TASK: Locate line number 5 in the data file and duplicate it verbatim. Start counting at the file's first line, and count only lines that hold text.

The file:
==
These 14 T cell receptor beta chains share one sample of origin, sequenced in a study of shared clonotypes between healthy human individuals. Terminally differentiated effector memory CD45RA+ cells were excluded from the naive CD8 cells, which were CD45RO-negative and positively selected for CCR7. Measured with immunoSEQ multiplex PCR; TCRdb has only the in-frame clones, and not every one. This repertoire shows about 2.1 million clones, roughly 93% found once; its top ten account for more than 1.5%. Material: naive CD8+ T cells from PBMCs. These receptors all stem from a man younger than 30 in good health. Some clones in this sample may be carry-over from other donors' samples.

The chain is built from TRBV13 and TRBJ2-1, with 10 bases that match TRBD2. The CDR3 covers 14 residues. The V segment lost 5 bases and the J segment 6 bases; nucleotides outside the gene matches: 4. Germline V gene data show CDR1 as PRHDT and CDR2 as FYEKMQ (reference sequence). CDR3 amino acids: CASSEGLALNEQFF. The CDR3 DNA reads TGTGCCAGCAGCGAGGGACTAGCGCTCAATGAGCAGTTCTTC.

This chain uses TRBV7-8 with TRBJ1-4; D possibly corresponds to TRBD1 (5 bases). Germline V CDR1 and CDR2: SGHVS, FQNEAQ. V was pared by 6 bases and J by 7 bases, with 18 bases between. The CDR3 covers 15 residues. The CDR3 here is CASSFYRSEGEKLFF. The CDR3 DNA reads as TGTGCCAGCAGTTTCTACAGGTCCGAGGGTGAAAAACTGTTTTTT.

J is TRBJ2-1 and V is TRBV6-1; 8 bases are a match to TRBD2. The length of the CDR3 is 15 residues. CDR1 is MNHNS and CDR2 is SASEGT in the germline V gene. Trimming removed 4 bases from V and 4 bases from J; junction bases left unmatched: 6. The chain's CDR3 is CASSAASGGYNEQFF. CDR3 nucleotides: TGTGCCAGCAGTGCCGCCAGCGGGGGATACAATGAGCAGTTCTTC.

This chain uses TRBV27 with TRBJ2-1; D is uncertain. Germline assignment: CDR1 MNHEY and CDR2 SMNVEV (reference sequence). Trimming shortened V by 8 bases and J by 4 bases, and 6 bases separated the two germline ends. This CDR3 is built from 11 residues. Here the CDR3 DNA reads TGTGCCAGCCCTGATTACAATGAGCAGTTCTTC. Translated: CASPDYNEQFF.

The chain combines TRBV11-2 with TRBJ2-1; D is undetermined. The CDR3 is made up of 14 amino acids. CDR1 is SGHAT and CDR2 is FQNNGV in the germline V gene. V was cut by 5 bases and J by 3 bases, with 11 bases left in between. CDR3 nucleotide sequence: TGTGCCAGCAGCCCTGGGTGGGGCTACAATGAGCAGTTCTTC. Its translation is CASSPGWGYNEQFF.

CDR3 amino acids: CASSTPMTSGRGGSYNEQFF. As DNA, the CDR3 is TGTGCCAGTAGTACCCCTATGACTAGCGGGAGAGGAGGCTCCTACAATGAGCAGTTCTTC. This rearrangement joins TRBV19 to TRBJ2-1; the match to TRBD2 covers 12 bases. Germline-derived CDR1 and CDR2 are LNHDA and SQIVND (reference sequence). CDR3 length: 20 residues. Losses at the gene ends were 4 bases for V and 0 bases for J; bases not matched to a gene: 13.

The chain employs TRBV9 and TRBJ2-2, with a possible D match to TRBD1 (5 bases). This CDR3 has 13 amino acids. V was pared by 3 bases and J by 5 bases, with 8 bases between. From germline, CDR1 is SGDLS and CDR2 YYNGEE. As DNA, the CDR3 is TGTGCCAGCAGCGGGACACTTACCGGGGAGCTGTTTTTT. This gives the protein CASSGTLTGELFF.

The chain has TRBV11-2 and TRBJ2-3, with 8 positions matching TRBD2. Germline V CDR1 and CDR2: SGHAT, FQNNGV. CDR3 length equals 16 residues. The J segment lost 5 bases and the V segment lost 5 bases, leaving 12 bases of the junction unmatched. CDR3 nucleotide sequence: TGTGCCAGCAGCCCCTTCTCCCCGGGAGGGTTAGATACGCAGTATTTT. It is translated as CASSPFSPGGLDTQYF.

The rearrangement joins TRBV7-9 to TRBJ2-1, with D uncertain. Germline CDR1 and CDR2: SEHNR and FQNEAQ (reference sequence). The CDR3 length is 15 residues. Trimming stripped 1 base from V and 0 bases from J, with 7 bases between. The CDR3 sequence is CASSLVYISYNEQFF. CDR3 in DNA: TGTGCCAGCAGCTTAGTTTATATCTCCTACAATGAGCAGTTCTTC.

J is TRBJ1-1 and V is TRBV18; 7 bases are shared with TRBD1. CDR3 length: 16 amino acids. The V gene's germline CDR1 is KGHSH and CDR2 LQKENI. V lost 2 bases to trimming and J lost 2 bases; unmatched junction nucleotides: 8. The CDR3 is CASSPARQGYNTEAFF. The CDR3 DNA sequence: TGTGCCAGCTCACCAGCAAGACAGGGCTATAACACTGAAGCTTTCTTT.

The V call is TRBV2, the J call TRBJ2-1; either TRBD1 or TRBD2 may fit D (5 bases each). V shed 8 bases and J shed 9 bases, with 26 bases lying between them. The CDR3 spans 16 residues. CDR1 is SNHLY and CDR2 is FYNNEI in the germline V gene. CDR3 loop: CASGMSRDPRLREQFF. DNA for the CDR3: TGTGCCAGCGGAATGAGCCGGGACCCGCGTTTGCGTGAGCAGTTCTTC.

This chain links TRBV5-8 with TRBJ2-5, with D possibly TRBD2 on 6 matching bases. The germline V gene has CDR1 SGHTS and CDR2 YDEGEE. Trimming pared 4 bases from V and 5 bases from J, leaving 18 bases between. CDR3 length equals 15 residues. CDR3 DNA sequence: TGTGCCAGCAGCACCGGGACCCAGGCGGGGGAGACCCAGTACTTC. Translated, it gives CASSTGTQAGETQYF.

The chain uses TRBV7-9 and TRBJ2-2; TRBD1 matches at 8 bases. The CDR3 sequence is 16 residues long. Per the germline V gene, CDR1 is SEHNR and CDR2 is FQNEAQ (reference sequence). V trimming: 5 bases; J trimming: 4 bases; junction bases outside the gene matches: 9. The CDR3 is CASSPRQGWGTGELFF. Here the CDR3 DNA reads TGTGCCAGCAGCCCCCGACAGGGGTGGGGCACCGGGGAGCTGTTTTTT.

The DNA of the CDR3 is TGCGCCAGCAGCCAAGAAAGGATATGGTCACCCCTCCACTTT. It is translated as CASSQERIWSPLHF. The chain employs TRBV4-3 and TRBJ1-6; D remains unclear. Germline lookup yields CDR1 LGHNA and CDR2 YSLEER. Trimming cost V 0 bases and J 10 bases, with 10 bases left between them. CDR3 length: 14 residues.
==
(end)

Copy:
This chain uses TRBV27 with TRBJ2-1; D is uncertain. Germline assignment: CDR1 MNHEY and CDR2 SMNVEV (reference sequence). Trimming shortened V by 8 bases and J by 4 bases, and 6 bases separated the two germline ends. This CDR3 is built from 11 residues. Here the CDR3 DNA reads TGTGCCAGCCCTGATTACAATGAGCAGTTCTTC. Translated: CASPDYNEQFF.